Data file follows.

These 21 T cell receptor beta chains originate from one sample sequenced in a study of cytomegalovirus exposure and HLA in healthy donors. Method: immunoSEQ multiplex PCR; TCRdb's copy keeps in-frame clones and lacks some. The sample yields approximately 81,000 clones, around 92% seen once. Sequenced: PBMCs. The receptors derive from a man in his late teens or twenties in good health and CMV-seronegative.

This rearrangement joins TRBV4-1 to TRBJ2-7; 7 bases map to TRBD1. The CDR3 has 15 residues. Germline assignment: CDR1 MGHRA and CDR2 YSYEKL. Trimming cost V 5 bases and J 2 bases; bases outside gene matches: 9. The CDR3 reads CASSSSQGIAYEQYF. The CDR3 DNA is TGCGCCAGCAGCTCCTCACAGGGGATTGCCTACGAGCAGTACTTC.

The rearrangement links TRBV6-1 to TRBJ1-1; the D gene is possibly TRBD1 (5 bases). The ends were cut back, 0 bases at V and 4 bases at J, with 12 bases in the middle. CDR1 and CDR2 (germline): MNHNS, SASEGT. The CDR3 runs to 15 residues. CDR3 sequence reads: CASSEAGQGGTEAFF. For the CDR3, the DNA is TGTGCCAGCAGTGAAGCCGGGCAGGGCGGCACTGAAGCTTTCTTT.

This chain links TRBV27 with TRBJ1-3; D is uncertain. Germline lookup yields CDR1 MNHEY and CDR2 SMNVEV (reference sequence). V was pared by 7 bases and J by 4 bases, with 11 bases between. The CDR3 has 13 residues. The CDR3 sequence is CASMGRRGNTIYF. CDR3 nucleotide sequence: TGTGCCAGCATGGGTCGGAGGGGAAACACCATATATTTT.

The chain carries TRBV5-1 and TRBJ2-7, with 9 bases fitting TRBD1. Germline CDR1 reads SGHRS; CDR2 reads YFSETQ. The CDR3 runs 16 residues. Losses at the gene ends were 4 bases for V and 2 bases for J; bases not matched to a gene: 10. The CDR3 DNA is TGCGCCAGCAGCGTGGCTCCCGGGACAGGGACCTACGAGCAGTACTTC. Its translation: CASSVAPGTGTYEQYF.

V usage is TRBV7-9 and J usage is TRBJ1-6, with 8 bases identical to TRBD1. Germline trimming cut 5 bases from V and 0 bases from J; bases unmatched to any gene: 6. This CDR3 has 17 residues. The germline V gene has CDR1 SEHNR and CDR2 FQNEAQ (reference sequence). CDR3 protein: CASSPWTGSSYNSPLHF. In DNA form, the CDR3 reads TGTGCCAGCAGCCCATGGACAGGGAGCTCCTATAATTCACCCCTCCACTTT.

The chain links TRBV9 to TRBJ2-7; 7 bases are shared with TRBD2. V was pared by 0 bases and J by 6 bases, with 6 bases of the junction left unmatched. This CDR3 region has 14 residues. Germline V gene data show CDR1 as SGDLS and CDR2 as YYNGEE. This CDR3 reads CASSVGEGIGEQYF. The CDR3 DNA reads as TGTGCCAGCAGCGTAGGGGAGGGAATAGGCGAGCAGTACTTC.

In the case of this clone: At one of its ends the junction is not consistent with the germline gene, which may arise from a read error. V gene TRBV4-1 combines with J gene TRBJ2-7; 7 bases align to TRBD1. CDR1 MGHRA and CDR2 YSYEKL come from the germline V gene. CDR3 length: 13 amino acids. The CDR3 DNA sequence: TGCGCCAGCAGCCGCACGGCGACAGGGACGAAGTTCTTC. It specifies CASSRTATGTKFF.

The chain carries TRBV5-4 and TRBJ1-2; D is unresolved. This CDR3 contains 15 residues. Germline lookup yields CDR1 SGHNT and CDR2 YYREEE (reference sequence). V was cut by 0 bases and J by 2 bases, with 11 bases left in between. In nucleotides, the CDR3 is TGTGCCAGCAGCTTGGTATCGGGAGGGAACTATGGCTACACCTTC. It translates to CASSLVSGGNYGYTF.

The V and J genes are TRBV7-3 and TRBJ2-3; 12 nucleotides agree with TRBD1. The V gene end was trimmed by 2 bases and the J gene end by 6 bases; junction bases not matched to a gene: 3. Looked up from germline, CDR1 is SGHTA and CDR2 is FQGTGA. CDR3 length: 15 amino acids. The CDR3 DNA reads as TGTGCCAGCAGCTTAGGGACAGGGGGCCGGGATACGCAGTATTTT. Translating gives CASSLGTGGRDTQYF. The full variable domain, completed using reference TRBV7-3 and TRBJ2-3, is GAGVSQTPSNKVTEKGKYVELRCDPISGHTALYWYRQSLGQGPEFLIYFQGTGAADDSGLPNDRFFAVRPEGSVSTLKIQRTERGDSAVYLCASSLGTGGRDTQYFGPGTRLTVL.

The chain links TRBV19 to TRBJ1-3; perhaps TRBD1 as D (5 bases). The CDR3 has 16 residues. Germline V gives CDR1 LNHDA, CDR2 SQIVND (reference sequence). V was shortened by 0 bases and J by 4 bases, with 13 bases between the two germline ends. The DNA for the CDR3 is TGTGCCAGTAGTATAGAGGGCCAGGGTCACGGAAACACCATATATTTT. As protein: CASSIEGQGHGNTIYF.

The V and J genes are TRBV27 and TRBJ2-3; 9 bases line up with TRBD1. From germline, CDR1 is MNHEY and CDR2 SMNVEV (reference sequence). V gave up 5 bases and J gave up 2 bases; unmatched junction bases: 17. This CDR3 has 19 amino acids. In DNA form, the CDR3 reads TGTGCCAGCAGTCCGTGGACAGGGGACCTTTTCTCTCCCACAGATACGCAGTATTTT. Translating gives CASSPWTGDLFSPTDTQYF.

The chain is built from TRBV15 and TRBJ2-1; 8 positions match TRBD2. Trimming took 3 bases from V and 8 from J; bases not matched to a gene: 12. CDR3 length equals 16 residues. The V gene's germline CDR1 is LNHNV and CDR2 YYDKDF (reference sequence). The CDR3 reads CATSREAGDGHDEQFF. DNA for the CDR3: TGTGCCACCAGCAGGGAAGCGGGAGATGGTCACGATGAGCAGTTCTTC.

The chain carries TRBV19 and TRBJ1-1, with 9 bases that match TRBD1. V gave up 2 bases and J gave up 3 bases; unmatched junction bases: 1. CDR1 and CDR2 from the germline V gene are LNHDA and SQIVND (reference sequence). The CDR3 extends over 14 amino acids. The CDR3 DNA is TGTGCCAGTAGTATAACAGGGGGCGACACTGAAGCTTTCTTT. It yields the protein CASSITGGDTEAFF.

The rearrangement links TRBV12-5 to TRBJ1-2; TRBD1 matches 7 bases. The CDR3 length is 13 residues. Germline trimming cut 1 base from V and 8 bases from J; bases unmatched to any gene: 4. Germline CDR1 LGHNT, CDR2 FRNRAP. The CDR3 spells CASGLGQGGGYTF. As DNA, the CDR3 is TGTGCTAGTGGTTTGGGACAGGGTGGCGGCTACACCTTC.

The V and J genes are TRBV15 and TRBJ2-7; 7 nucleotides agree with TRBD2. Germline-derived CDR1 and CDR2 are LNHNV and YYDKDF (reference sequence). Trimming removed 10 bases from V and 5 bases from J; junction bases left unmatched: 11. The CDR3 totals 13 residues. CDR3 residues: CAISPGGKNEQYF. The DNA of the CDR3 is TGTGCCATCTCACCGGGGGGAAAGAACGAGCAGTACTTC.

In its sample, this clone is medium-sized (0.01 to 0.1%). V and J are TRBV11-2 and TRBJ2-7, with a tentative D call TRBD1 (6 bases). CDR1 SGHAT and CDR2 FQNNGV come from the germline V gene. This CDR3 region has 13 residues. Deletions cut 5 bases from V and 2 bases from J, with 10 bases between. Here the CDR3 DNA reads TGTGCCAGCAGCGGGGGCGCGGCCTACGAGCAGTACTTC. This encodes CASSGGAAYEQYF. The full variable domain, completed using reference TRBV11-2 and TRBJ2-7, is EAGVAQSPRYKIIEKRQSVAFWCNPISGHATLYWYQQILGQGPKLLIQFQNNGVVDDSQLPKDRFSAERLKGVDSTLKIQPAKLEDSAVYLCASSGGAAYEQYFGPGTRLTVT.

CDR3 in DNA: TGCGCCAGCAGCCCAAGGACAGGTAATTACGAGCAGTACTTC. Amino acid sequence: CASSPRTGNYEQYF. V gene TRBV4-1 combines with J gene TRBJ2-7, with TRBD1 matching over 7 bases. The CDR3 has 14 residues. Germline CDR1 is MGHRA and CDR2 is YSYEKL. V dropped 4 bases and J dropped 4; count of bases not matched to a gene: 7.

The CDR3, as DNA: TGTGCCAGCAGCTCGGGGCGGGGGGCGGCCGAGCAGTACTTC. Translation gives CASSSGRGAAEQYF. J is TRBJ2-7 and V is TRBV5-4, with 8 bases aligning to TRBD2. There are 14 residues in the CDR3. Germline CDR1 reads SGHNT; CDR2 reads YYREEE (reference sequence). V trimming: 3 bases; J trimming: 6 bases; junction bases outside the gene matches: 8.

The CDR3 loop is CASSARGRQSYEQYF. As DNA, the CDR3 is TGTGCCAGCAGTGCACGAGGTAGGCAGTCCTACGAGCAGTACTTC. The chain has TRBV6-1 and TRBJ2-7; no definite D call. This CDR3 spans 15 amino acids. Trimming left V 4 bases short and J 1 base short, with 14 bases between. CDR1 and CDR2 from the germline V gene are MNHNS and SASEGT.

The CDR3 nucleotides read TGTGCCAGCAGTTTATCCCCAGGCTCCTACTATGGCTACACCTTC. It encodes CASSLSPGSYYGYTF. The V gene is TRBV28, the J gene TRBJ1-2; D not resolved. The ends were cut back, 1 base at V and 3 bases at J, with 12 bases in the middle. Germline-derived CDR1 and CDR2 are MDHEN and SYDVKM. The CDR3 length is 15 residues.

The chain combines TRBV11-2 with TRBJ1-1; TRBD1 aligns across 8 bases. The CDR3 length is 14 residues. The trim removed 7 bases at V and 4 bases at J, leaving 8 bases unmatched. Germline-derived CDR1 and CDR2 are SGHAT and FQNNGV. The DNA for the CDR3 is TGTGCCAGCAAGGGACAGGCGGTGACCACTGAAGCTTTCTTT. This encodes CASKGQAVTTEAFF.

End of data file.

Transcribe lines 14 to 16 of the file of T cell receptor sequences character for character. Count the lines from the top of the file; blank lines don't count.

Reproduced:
The chain carries TRBV19 and TRBJ1-1, with 9 bases that match TRBD1. V gave up 2 bases and J gave up 3 bases; unmatched junction bases: 1. CDR1 and CDR2 from the germline V gene are LNHDA and SQIVND (reference sequence). The CDR3 extends over 14 amino acids. The CDR3 DNA is TGTGCCAGTAGTATAACAGGGGGCGACACTGAAGCTTTCTTT. It yields the protein CASSITGGDTEAFF.

The rearrangement links TRBV12-5 to TRBJ1-2; TRBD1 matches 7 bases. The CDR3 length is 13 residues. Germline trimming cut 1 base from V and 8 bases from J; bases unmatched to any gene: 4. Germline CDR1 LGHNT, CDR2 FRNRAP. The CDR3 spells CASGLGQGGGYTF. As DNA, the CDR3 is TGTGCTAGTGGTTTGGGACAGGGTGGCGGCTACACCTTC.

The V and J genes are TRBV15 and TRBJ2-7; 7 nucleotides agree with TRBD2. Germline-derived CDR1 and CDR2 are LNHNV and YYDKDF (reference sequence). Trimming removed 10 bases from V and 5 bases from J; junction bases left unmatched: 11. The CDR3 totals 13 residues. CDR3 residues: CAISPGGKNEQYF. The DNA of the CDR3 is TGTGCCATCTCACCGGGGGGAAAGAACGAGCAGTACTTC.